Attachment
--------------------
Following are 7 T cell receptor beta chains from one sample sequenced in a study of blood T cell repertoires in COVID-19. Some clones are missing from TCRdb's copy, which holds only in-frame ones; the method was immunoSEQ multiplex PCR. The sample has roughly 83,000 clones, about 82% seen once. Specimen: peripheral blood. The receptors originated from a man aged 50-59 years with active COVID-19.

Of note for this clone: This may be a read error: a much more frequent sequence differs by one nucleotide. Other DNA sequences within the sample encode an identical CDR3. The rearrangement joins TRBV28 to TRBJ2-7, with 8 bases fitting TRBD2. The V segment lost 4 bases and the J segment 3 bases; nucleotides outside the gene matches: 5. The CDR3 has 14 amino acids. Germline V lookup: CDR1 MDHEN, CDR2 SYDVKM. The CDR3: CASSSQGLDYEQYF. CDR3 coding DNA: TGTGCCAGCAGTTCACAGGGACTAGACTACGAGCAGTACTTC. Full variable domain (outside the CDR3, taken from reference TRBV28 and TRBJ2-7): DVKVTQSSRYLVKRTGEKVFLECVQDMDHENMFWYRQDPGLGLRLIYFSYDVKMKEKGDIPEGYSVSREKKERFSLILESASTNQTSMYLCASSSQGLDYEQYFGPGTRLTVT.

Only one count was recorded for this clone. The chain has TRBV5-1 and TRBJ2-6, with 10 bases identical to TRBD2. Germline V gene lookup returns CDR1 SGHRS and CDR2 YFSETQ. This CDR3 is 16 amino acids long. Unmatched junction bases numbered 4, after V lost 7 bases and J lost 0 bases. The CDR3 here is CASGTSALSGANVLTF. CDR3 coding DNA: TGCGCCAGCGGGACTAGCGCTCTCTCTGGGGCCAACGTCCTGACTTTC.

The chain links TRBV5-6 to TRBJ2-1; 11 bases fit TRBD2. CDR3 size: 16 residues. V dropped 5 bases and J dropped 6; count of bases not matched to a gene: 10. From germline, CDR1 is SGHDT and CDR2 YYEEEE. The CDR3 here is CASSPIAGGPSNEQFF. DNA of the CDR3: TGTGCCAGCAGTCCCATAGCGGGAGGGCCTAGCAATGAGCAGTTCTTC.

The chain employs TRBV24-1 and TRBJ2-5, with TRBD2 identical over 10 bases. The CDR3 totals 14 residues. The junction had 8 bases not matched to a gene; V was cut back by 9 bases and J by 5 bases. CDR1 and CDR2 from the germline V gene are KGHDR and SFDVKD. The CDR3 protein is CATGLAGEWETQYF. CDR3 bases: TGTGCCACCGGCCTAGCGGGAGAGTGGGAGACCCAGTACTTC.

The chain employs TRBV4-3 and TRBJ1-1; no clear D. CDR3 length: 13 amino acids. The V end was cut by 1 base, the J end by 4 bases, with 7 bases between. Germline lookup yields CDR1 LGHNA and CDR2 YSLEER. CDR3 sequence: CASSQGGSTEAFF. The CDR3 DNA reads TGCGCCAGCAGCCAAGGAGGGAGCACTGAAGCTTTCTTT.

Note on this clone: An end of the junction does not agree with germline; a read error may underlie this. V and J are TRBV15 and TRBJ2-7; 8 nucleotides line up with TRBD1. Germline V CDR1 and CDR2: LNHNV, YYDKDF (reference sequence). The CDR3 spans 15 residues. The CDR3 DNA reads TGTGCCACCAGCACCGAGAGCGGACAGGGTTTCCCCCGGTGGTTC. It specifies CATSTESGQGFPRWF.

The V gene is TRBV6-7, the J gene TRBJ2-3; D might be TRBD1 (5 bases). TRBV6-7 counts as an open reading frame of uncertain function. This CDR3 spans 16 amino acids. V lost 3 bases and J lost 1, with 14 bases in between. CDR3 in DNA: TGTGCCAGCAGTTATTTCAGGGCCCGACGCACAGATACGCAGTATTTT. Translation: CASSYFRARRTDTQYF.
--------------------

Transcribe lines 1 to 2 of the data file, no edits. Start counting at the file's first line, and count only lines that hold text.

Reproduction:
Following are 7 T cell receptor beta chains from one sample sequenced in a study of blood T cell repertoires in COVID-19. Some clones are missing from TCRdb's copy, which holds only in-frame ones; the method was immunoSEQ multiplex PCR. The sample has roughly 83,000 clones, about 82% seen once. Specimen: peripheral blood. The receptors originated from a man aged 50-59 years with active COVID-19.

Of note for this clone: This may be a read error: a much more frequent sequence differs by one nucleotide. Other DNA sequences within the sample encode an identical CDR3. The rearrangement joins TRBV28 to TRBJ2-7, with 8 bases fitting TRBD2. The V segment lost 4 bases and the J segment 3 bases; nucleotides outside the gene matches: 5. The CDR3 has 14 amino acids. Germline V lookup: CDR1 MDHEN, CDR2 SYDVKM. The CDR3: CASSSQGLDYEQYF. CDR3 coding DNA: TGTGCCAGCAGTTCACAGGGACTAGACTACGAGCAGTACTTC. Full variable domain (outside the CDR3, taken from reference TRBV28 and TRBJ2-7): DVKVTQSSRYLVKRTGEKVFLECVQDMDHENMFWYRQDPGLGLRLIYFSYDVKMKEKGDIPEGYSVSREKKERFSLILESASTNQTSMYLCASSSQGLDYEQYFGPGTRLTVT.